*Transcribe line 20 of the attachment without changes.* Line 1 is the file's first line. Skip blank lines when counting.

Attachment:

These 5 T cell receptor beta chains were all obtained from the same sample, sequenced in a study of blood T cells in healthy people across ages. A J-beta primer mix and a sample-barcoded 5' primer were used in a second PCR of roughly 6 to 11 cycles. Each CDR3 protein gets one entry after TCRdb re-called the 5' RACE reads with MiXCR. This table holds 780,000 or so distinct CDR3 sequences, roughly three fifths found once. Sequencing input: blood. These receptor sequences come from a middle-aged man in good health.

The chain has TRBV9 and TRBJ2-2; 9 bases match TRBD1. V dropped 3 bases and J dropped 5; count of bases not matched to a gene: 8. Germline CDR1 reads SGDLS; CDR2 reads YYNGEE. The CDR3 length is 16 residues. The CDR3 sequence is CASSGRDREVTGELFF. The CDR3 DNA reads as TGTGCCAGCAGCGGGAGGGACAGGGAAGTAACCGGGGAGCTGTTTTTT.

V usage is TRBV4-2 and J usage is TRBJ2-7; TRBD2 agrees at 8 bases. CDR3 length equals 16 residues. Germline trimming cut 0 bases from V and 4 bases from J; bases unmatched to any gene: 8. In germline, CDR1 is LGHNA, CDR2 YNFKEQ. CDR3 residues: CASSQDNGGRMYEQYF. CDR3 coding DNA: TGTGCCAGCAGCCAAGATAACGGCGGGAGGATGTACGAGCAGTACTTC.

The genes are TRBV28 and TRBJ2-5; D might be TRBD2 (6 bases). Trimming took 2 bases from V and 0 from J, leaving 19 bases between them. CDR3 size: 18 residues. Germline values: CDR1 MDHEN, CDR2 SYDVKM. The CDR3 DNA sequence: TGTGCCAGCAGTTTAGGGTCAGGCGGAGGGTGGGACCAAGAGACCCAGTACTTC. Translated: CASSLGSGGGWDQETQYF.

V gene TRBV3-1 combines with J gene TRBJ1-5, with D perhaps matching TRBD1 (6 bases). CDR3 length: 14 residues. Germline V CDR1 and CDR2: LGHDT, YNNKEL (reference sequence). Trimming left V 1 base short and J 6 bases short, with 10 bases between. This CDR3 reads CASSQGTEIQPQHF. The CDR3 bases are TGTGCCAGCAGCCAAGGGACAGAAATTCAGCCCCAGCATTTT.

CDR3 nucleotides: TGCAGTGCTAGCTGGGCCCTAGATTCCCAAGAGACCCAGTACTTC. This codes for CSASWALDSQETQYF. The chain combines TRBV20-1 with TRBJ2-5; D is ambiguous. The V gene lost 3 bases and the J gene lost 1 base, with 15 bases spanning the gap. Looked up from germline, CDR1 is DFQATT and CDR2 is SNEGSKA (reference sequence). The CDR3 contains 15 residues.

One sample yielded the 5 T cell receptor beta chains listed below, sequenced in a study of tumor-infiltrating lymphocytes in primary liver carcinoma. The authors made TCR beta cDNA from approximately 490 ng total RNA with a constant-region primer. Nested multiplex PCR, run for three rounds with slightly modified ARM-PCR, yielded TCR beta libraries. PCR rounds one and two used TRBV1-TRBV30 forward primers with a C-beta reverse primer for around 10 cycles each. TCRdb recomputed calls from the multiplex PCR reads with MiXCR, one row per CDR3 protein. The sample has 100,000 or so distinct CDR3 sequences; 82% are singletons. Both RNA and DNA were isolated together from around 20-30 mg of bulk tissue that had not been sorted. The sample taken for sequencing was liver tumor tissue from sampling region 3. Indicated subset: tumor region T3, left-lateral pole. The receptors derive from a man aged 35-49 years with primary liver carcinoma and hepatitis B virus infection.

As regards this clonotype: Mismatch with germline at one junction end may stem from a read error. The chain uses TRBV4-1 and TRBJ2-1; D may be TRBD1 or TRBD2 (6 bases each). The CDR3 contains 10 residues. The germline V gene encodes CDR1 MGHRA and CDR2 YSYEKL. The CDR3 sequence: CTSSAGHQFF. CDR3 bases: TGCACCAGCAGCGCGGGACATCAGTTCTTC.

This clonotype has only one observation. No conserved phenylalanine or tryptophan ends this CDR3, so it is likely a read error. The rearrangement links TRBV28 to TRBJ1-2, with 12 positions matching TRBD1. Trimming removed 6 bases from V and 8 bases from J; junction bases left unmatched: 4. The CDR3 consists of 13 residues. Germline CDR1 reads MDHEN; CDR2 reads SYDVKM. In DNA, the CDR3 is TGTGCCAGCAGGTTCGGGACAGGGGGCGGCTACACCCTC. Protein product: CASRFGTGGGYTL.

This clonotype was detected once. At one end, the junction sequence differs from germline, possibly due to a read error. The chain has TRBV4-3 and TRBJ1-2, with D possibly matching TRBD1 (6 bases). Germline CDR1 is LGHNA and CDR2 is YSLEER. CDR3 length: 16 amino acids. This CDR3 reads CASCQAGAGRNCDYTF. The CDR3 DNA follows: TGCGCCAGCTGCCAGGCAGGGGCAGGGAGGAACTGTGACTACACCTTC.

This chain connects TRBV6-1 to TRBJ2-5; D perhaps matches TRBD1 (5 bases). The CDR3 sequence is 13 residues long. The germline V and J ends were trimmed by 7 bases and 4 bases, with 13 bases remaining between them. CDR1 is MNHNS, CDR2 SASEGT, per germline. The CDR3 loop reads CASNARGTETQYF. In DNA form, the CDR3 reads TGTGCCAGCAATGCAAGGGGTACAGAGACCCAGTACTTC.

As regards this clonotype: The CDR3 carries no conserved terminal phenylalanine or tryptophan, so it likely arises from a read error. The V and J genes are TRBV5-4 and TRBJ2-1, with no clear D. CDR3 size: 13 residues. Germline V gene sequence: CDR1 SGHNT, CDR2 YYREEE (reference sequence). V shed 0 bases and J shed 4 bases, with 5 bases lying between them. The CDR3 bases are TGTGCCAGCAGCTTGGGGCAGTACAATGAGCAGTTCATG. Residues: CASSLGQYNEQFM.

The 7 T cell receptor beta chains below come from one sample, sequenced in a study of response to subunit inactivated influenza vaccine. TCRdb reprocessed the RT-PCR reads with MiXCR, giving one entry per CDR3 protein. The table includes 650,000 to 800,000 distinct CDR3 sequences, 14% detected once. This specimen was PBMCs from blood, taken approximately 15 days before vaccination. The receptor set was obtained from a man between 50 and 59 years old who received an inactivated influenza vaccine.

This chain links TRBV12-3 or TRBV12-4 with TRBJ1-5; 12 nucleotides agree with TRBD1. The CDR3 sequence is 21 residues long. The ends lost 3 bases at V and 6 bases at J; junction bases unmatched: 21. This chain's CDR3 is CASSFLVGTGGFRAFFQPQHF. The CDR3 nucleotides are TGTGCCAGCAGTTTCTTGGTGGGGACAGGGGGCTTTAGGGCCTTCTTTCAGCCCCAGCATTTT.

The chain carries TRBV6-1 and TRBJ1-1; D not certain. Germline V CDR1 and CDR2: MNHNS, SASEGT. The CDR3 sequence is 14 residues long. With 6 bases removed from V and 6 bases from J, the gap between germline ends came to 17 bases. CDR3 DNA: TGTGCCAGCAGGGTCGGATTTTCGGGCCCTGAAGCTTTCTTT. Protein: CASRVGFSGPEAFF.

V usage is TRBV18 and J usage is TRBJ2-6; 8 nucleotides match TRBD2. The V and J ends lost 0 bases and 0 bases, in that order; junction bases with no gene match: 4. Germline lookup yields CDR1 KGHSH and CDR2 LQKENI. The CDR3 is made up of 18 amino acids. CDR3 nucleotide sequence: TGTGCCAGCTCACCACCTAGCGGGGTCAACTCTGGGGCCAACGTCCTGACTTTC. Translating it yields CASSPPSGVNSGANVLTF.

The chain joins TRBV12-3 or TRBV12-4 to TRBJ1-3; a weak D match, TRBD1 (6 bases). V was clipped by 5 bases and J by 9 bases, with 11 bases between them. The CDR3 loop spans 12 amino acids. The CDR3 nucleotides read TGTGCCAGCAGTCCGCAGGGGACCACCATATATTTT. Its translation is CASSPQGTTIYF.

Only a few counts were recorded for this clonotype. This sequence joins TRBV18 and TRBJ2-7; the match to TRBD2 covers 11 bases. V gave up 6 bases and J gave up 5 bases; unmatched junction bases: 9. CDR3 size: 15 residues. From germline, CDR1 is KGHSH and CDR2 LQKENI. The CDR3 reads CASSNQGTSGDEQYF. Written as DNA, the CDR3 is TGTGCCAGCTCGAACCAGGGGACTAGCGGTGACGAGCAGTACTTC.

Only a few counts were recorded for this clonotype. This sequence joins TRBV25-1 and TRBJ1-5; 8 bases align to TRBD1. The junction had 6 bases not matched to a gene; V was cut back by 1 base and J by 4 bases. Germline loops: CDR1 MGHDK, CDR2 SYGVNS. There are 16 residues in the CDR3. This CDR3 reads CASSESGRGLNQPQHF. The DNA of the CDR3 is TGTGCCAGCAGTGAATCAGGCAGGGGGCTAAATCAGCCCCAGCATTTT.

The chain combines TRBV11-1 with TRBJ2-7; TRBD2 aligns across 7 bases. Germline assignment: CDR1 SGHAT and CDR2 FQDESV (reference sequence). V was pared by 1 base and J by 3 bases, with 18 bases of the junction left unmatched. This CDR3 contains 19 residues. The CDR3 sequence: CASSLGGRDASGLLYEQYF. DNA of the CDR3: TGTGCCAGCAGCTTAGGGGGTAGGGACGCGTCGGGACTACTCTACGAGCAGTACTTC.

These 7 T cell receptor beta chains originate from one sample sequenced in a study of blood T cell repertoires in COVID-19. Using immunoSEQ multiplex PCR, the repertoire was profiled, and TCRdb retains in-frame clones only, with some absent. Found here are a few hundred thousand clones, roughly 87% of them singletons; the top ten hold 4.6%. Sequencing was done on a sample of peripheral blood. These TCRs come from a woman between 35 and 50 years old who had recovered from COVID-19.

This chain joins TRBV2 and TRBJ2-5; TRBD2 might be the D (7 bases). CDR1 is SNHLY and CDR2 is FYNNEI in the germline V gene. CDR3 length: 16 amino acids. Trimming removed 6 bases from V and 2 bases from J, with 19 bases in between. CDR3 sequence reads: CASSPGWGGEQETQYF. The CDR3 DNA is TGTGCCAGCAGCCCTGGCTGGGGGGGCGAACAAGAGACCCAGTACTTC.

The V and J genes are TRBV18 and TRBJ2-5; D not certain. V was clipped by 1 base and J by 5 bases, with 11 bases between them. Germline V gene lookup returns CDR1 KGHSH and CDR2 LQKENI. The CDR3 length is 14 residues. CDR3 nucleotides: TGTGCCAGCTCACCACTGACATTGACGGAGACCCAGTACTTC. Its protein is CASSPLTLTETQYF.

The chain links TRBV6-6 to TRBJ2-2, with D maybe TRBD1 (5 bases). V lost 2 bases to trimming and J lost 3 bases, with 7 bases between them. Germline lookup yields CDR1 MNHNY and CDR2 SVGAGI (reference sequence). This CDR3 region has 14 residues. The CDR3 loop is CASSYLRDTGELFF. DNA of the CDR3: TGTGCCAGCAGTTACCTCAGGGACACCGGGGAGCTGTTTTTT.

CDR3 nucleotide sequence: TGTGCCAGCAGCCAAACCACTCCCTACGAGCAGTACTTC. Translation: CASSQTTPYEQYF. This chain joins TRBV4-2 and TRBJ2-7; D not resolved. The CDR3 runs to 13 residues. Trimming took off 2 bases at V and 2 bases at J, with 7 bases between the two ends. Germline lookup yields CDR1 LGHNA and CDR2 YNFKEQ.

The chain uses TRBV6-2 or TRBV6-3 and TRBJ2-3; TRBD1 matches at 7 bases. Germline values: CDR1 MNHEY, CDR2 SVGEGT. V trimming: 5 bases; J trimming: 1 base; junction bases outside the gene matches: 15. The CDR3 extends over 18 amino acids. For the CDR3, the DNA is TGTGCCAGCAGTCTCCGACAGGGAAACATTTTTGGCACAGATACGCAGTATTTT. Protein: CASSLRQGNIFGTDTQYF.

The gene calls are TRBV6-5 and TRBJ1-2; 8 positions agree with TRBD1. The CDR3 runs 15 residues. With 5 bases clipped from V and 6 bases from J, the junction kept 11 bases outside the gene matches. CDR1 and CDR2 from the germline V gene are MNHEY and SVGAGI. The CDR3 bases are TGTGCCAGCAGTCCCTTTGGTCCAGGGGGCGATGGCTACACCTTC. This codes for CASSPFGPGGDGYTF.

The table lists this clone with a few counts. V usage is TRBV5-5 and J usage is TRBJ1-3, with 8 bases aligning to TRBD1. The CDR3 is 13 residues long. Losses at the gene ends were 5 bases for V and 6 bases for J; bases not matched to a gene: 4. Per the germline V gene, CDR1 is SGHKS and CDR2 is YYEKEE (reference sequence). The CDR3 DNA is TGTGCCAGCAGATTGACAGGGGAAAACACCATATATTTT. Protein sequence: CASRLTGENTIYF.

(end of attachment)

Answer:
The chain combines TRBV11-1 with TRBJ2-7; TRBD2 aligns across 7 bases. Germline assignment: CDR1 SGHAT and CDR2 FQDESV (reference sequence). V was pared by 1 base and J by 3 bases, with 18 bases of the junction left unmatched. This CDR3 contains 19 residues. The CDR3 sequence: CASSLGGRDASGLLYEQYF. DNA of the CDR3: TGTGCCAGCAGCTTAGGGGGTAGGGACGCGTCGGGACTACTCTACGAGCAGTACTTC.